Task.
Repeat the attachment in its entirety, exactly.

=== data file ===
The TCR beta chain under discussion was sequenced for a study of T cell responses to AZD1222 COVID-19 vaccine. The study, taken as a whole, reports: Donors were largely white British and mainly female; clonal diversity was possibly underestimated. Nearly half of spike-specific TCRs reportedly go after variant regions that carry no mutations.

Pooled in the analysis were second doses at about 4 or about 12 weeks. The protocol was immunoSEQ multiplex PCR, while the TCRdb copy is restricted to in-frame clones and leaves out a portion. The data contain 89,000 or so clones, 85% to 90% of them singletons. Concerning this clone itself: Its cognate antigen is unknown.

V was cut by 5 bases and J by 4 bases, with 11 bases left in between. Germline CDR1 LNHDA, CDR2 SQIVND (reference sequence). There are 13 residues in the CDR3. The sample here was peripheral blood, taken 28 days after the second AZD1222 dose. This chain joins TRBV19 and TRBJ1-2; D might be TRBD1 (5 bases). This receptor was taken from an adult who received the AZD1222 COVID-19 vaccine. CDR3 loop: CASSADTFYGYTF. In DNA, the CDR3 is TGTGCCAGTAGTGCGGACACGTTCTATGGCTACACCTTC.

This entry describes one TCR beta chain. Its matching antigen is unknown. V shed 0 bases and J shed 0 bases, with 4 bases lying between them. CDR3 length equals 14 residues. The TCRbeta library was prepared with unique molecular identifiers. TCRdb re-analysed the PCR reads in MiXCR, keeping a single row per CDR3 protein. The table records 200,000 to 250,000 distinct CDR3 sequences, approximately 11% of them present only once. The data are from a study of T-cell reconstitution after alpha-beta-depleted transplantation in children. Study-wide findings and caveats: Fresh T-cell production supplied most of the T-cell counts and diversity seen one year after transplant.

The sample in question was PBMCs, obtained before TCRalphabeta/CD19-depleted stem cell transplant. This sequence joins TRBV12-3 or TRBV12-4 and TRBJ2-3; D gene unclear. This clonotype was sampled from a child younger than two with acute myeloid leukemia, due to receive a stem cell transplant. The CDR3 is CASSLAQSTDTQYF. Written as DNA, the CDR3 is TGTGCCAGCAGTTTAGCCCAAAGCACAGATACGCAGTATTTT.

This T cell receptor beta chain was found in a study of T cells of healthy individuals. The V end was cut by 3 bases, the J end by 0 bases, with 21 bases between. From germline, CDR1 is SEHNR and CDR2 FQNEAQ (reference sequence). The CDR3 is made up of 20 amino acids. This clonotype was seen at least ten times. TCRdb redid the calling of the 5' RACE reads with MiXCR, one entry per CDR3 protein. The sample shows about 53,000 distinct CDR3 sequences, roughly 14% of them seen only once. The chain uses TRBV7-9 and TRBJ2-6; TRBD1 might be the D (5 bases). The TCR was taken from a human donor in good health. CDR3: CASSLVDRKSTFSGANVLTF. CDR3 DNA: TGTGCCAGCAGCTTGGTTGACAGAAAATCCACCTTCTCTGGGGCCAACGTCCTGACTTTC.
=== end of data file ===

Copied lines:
The TCR beta chain under discussion was sequenced for a study of T cell responses to AZD1222 COVID-19 vaccine. The study, taken as a whole, reports: Donors were largely white British and mainly female; clonal diversity was possibly underestimated. Nearly half of spike-specific TCRs reportedly go after variant regions that carry no mutations.

Pooled in the analysis were second doses at about 4 or about 12 weeks. The protocol was immunoSEQ multiplex PCR, while the TCRdb copy is restricted to in-frame clones and leaves out a portion. The data contain 89,000 or so clones, 85% to 90% of them singletons. Concerning this clone itself: Its cognate antigen is unknown.

V was cut by 5 bases and J by 4 bases, with 11 bases left in between. Germline CDR1 LNHDA, CDR2 SQIVND (reference sequence). There are 13 residues in the CDR3. The sample here was peripheral blood, taken 28 days after the second AZD1222 dose. This chain joins TRBV19 and TRBJ1-2; D might be TRBD1 (5 bases). This receptor was taken from an adult who received the AZD1222 COVID-19 vaccine. CDR3 loop: CASSADTFYGYTF. In DNA, the CDR3 is TGTGCCAGTAGTGCGGACACGTTCTATGGCTACACCTTC.

This entry describes one TCR beta chain. Its matching antigen is unknown. V shed 0 bases and J shed 0 bases, with 4 bases lying between them. CDR3 length equals 14 residues. The TCRbeta library was prepared with unique molecular identifiers. TCRdb re-analysed the PCR reads in MiXCR, keeping a single row per CDR3 protein. The table records 200,000 to 250,000 distinct CDR3 sequences, approximately 11% of them present only once. The data are from a study of T-cell reconstitution after alpha-beta-depleted transplantation in children. Study-wide findings and caveats: Fresh T-cell production supplied most of the T-cell counts and diversity seen one year after transplant.

The sample in question was PBMCs, obtained before TCRalphabeta/CD19-depleted stem cell transplant. This sequence joins TRBV12-3 or TRBV12-4 and TRBJ2-3; D gene unclear. This clonotype was sampled from a child younger than two with acute myeloid leukemia, due to receive a stem cell transplant. The CDR3 is CASSLAQSTDTQYF. Written as DNA, the CDR3 is TGTGCCAGCAGTTTAGCCCAAAGCACAGATACGCAGTATTTT.

This T cell receptor beta chain was found in a study of T cells of healthy individuals. The V end was cut by 3 bases, the J end by 0 bases, with 21 bases between. From germline, CDR1 is SEHNR and CDR2 FQNEAQ (reference sequence). The CDR3 is made up of 20 amino acids. This clonotype was seen at least ten times. TCRdb redid the calling of the 5' RACE reads with MiXCR, one entry per CDR3 protein. The sample shows about 53,000 distinct CDR3 sequences, roughly 14% of them seen only once. The chain uses TRBV7-9 and TRBJ2-6; TRBD1 might be the D (5 bases). The TCR was taken from a human donor in good health. CDR3: CASSLVDRKSTFSGANVLTF. CDR3 DNA: TGTGCCAGCAGCTTGGTTGACAGAAAATCCACCTTCTCTGGGGCCAACGTCCTGACTTTC.